Former vice president Joice Mujuru will be a significant ally for Zimbabwe's main opposition leader Morgan Tsvangirai ahead of next year's elections, an analyst says.
Mujuru and Tsvangirai signed a pact in Harare on Wednesday to pave the way for a coalition of opposition parties to face President Robert Mugabe in the upcoming elections, which until now the longtime leader looked certain to win.
The exact details of the deal still aren't available, as @ZimMediaReview pointed out.
Said the online watchdog: "Lots of excited media coverage of the Mujuru-Tsvangirai [memorandum of understanding], but none have actually seen it. What does it say; why wasn't it made public?"
The deal was strengthened on Thursday with a second signing ceremony, this time including Welshman Ncube, the leader of a splinter faction of the Movement for Democratic Change (MDC).
Harare-based political analyst Pedzisai Ruhanya said the pact is "big news" that could lead to a broader opposition coalition.
"I don't think it'll end in tears. I'm aware that [other significant opposition figures] are already in talks with the MDC. So I think in the near future you'll see them coming to coalesce with these guys. I don't think Mujuru would say, 'I'm going back to Zanu'. I don't foresee that," he said in an interview.
Ruhanya also believes that some war vets (traditionally Mugabe's biggest supporters) will follow Mujuru into the alliance "but not significantly enough to tilt the balance of the war vet following between her party and Zanu-PF".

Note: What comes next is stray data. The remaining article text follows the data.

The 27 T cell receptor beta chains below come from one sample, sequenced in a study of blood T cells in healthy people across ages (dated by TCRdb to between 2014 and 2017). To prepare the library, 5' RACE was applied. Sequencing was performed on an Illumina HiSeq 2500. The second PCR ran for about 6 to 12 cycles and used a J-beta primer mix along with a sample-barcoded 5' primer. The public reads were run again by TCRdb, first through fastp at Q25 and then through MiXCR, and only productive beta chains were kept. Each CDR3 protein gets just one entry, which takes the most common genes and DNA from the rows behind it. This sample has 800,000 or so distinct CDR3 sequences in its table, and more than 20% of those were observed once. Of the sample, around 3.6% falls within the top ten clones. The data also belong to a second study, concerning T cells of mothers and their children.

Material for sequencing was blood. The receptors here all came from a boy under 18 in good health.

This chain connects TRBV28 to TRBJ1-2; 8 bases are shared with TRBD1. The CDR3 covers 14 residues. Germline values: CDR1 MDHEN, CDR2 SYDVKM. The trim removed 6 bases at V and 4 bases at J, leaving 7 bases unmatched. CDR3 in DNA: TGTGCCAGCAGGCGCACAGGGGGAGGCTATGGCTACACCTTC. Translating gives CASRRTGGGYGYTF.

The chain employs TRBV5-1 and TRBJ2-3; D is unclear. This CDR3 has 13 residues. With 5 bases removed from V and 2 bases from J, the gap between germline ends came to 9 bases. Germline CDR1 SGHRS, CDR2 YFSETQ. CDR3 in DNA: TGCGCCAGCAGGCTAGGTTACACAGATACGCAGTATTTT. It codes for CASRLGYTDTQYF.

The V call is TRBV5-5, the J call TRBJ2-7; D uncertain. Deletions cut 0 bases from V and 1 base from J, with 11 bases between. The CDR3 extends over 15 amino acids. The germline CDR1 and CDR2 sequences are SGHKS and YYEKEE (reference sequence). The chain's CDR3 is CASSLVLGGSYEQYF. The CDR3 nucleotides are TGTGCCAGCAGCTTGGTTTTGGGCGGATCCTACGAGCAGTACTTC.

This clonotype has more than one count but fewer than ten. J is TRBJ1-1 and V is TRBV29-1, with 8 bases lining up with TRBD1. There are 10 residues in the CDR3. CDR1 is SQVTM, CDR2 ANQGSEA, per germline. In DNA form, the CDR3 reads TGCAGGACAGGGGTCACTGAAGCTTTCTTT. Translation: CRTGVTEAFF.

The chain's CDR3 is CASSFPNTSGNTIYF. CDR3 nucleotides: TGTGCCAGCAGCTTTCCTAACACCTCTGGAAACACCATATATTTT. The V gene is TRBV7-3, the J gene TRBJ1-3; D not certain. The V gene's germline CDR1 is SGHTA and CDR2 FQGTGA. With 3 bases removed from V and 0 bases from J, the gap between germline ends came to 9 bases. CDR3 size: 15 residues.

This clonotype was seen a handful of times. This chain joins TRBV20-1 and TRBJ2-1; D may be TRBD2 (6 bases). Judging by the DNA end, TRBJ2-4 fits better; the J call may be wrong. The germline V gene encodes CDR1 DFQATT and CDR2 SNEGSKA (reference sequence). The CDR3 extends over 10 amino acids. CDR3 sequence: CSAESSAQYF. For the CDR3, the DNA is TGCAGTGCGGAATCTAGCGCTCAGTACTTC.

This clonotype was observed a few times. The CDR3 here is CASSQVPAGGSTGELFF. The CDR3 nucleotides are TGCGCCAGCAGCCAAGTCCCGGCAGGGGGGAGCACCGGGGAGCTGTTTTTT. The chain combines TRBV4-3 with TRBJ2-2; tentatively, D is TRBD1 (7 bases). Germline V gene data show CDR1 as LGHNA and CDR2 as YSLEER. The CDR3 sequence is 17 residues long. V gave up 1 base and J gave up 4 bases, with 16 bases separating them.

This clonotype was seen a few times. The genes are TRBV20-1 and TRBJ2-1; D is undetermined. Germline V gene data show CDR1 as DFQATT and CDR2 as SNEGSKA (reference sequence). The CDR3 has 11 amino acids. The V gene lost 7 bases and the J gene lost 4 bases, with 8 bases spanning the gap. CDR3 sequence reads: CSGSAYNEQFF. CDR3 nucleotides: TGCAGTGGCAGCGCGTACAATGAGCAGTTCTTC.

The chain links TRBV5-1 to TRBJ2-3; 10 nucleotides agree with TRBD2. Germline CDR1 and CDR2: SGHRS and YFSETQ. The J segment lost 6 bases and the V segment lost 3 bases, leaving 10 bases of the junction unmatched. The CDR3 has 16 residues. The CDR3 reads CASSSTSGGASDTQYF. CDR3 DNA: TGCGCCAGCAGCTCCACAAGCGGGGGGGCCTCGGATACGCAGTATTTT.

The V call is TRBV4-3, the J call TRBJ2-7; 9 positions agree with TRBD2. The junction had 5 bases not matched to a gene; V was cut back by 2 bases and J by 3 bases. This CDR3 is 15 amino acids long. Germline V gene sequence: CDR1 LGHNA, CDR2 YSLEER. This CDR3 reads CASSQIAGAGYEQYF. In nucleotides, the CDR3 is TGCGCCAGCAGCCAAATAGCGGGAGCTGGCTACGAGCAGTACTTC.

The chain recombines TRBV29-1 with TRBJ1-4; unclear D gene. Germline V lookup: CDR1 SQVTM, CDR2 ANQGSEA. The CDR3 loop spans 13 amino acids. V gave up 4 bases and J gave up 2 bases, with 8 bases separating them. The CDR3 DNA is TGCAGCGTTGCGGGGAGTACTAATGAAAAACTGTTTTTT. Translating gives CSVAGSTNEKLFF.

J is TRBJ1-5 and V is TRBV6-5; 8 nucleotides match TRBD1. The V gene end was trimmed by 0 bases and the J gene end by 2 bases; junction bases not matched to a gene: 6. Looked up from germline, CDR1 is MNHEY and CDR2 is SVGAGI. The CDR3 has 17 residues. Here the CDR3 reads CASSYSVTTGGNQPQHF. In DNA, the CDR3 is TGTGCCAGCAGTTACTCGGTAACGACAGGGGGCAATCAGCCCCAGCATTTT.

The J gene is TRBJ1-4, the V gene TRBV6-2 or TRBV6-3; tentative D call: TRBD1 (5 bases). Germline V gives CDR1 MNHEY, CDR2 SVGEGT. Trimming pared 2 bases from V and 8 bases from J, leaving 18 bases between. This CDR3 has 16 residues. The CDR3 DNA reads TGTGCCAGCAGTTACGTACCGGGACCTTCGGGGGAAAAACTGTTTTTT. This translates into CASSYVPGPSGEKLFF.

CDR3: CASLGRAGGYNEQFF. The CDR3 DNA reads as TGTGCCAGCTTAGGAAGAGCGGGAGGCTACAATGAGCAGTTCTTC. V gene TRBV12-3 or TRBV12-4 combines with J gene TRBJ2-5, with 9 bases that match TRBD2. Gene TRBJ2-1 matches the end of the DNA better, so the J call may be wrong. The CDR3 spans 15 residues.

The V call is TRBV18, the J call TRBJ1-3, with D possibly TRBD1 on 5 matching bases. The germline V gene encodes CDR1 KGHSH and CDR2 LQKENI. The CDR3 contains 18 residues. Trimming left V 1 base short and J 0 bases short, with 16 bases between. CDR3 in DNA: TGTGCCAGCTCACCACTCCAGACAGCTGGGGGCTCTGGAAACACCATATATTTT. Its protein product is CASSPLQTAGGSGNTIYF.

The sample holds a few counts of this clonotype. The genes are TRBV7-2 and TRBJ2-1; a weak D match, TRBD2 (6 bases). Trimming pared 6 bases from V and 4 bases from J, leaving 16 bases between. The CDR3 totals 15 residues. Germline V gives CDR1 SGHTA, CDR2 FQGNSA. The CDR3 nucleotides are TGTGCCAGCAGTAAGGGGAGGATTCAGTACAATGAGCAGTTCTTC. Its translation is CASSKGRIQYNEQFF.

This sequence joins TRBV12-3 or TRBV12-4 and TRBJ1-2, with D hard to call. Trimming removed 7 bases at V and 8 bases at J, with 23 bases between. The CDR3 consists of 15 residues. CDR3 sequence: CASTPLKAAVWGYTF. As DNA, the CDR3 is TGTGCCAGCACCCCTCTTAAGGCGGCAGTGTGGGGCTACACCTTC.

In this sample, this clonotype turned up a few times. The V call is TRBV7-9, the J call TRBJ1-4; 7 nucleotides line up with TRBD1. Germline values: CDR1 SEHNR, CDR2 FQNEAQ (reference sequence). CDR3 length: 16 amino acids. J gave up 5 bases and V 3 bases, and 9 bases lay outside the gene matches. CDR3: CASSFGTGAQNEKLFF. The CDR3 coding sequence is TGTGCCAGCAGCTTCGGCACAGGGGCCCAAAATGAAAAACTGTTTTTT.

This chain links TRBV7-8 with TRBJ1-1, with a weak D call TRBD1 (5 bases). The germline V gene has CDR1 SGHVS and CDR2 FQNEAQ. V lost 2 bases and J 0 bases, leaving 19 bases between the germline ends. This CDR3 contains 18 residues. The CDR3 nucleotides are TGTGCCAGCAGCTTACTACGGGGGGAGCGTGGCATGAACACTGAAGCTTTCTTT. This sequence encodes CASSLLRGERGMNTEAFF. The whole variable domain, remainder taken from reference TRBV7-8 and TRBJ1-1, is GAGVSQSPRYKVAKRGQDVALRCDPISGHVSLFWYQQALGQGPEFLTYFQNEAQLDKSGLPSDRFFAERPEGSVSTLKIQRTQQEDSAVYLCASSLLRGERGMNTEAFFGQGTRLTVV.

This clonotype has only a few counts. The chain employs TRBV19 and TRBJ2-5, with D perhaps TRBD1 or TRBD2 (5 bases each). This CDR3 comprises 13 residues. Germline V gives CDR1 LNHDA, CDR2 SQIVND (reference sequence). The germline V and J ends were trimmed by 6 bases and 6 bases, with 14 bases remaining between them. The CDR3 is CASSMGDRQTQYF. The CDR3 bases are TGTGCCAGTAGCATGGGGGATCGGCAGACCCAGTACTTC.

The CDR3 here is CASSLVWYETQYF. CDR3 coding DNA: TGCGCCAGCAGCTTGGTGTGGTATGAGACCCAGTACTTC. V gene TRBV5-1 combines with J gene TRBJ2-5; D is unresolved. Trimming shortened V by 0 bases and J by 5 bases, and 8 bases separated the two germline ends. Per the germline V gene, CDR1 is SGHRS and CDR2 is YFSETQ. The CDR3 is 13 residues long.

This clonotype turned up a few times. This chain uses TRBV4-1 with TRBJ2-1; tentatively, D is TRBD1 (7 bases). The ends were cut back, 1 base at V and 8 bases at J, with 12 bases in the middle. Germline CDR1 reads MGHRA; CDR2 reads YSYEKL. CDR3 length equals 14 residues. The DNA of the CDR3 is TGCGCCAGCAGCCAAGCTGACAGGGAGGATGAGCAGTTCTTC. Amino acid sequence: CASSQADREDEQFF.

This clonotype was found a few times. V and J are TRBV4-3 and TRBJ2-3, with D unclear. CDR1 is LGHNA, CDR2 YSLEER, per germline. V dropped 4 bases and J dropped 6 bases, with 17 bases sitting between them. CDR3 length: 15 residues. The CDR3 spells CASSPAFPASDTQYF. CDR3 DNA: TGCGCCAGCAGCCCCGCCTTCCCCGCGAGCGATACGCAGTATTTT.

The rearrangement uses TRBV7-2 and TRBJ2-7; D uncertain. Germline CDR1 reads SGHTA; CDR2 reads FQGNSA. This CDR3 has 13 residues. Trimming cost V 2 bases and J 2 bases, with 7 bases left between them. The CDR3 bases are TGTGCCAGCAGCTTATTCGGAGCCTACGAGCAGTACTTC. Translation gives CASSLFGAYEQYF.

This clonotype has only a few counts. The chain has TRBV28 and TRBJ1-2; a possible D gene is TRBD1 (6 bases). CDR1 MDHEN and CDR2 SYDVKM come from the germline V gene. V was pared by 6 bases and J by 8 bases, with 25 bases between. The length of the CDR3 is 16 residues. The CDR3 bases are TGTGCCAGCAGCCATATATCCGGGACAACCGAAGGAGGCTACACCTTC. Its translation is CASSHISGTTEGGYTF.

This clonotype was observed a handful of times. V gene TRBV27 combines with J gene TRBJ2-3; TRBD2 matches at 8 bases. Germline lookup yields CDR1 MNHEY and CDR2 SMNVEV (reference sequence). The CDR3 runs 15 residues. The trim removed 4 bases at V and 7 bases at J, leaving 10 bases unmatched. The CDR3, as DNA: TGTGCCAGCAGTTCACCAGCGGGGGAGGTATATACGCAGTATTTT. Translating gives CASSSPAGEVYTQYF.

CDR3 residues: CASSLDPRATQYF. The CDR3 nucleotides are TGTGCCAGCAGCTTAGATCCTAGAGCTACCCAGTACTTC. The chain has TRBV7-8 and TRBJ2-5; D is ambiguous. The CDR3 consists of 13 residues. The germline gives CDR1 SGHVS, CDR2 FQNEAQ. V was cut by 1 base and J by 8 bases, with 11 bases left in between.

Nelson Chamisa, a co-vice president in Tsvangirai's MDC said in a tweet that the alliance means "locating exit points to the crisis in Zimbabwe".
The pro-Mugabe state-controlled Herald newspaper said Mujuru has become a "political concubine" of the MDC by signing the deal.
It's not the first time the state has used the term "concubine" to describe Mujuru. There is a fair amount of dislike within the ruling party, reportedly fuelled by Grace Mugabe, of Mujuru.
Ruhanya said this was not surprising.
"I don't think she'd [Mujuru] be in government for 34 years and fail to get one or two significant pieces of information on how elections are rigged. I think she will be significant [as a political ally]."
Former MDC member and education minister David Coltart, welcomed the news.
"Tsvangirai, Mujuru join hands - amhlophe (congrats) to both!" tweeted the ex-minister.
The Daily News, which is sympathetic to the opposition, said the pact means pre-election "warning shots" have been fired at Mugabe, who has hung onto power for the last 37 years.
The 93-year-old president hasn't reacted publicly yet to news of Wednesday's signing. But earlier this month Mugabe reportedly poured scorn on rumours of a coalition, saying it would suffer a "grand" defeat.
About Article Author